After the devastation of Hurricane Harvey that hit Texas and Louisiana, I was struck by how many of those interviewed were grateful – a young mother who lost everything – an elderly couple displaced – a homeless man staying at a shelter. The common theme was thankfulness. Safety for oneself and one’s loved ones far surpassed any mourning for the loss of possessions. I observed a peace that came over those who felt like they did all they could to prepare. The rest was “out of their hands.”
My eyes teared up watching how many everyday people risked their own lives to help out – fellow Texans putting themselves in harm’s way to rescue one another and each other’s pets – first responders showing courage to assist people from all walks of life – boaters that left Florida to help neighbors across the Gulf escape from peril. The collaboration and community spirit was beautiful to see. We don’t hear as much about how kind people are to each other until a crisis. I started writing a blog about all of this and in the middle of it found myself living the experience firsthand.
I live in Tampa Bay. Hurricane Irma took us by surprise. The twists and turns of her path were gut wrenching. First it was the biggest hurricane ever. Then it was going to hit Miami and the East Coast as a Category 5. When it turned west, we all hunkered down. Tampa Bay hadn’t received a direct hit since 1921. It was very likely that we would. Even Anderson Cooper and Al Rocker agreed along with a list of top notch meteorologists.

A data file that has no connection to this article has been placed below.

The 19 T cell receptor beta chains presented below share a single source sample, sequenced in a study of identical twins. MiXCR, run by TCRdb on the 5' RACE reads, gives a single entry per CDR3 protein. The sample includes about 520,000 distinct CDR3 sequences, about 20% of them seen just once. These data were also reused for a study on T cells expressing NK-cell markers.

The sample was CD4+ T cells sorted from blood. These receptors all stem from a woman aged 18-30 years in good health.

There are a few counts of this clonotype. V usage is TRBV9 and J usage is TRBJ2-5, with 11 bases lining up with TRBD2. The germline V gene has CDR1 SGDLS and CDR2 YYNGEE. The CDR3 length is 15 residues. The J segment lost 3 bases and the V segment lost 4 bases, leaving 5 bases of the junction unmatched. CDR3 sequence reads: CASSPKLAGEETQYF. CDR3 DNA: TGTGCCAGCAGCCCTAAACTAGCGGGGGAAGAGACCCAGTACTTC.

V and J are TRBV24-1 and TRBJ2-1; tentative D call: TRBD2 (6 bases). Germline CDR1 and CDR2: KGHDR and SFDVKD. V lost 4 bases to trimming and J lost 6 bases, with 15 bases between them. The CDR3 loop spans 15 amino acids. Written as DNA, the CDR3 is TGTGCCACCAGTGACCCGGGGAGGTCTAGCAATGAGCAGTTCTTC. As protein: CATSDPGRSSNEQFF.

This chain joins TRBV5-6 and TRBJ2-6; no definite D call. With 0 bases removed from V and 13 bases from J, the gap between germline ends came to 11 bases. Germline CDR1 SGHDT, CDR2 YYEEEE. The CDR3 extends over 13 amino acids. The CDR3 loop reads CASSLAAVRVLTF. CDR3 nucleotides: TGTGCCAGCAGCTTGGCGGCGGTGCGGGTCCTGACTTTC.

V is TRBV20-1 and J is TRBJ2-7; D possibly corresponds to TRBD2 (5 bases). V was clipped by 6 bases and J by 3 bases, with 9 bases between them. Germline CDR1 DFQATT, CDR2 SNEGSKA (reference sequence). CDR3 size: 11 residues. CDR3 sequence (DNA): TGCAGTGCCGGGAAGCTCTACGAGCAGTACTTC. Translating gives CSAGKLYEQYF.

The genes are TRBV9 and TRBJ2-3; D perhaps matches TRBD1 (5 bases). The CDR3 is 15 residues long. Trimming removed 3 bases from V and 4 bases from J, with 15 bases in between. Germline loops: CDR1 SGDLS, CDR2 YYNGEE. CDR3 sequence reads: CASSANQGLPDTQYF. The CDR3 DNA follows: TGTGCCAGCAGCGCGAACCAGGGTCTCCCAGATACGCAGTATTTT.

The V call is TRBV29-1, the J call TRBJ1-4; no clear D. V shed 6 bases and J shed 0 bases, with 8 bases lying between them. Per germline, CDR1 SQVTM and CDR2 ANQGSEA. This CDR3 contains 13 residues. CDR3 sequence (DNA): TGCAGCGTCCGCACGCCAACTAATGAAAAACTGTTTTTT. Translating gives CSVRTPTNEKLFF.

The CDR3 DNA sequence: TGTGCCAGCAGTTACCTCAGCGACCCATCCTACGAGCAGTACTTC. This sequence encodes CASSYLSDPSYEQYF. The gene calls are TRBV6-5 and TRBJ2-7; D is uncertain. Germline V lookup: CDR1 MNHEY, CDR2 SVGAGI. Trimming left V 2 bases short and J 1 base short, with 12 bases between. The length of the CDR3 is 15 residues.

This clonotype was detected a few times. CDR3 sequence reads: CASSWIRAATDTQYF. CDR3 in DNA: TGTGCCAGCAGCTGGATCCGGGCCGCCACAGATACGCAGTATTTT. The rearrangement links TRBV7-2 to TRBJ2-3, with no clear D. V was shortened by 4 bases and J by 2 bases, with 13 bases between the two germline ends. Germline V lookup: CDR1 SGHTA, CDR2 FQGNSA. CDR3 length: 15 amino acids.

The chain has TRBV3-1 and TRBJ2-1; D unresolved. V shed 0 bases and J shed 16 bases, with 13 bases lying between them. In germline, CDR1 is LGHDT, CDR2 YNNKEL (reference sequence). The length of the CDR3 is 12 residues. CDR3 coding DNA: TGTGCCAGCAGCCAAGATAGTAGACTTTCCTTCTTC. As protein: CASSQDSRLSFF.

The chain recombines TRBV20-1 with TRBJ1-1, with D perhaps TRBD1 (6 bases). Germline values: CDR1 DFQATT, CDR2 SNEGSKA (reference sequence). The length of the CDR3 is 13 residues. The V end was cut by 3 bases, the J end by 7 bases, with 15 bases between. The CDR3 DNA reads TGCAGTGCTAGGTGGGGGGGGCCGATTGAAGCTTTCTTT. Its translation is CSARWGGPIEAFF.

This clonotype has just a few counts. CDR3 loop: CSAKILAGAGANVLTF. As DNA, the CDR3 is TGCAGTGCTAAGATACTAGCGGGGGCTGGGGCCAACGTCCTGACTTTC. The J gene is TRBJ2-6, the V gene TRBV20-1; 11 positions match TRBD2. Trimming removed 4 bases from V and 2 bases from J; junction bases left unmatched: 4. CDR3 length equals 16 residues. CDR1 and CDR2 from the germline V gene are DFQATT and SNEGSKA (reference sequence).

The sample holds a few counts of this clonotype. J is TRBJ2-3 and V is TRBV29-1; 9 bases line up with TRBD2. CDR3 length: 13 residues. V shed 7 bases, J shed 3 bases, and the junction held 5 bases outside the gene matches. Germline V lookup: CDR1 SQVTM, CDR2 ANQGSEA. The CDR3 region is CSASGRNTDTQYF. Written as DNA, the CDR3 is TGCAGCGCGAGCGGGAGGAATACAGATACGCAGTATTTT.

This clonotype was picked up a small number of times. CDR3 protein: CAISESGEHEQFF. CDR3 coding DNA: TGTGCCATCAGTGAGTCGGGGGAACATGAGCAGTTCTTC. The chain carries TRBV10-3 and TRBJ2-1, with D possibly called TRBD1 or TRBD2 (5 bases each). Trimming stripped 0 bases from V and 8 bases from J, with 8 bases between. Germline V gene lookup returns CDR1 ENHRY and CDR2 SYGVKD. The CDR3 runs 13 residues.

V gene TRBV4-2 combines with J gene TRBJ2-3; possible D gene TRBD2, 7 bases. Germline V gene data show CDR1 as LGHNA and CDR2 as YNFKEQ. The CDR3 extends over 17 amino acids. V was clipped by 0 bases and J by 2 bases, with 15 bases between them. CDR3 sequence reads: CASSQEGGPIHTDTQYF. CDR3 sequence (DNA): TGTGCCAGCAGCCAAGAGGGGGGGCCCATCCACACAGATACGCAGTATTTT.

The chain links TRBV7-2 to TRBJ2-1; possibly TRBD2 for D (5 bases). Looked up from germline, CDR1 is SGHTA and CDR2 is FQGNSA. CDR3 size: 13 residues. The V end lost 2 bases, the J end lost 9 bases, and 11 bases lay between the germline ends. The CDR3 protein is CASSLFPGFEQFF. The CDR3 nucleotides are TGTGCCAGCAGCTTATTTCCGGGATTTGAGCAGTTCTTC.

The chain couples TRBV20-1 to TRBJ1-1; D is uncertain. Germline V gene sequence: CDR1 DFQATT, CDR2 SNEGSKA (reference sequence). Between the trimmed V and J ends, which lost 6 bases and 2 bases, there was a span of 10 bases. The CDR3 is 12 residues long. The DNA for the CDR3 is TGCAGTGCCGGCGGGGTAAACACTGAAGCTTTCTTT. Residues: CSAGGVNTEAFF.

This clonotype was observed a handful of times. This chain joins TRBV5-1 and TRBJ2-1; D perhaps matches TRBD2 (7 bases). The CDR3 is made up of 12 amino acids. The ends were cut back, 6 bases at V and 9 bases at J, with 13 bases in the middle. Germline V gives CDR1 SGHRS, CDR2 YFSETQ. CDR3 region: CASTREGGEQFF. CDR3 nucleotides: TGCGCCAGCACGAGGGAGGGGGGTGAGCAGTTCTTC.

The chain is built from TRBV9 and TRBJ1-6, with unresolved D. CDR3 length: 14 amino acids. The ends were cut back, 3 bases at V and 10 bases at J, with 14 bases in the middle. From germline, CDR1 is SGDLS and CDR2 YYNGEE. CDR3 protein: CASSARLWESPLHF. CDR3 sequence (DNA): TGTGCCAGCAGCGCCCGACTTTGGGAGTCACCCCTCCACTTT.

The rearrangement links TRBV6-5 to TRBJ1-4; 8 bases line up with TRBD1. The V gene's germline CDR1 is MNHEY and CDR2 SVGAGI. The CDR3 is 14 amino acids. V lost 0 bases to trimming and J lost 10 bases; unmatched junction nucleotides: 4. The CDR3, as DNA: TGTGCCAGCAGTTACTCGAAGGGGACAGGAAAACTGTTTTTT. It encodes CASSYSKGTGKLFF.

Our state and local officials stepped up their preparedness plans and worked day and night to help us get ready. “What is your evacuation zone?” “Do you have the supplies you need?” “Are you in a safe place?” were among the many messages conveyed across all forms of media. You really had to be defiant to ignore them. Getting prepared and feeling that you are doing all you can to be ready is a big take-away from this experience. So is rehearsal. Our state has been running simulations of this type of crisis for a long time. Preparation includes practice.
Having a strong leader with a team of competent people to support you makes all the difference in a potential catastrophe. The mayor of Tampa, Bob Buckhorn, is a great communicator and leader. His resilience under pressure inspired our community. Friends, family, neighbors and total strangers came together to support one another. He didn’t avoid the facts in addressing us. “We may get hit hard, but we are prepared.” He conveyed an attitude of: “I will be with you through all of this, no matter what.” When complimented on his leadership, Bob gave credit to all those involved. He modeled what it means to be a servant leader.
Unlike Houston, our community didn’t get the damage anticipated. Like our neighbors across the Gulf, we came together for a higher purpose, to help each other survive and stay strong. We can learn a lot about life from these hurricane lessons – have a clear mission, be prepared and act as a community serving each other.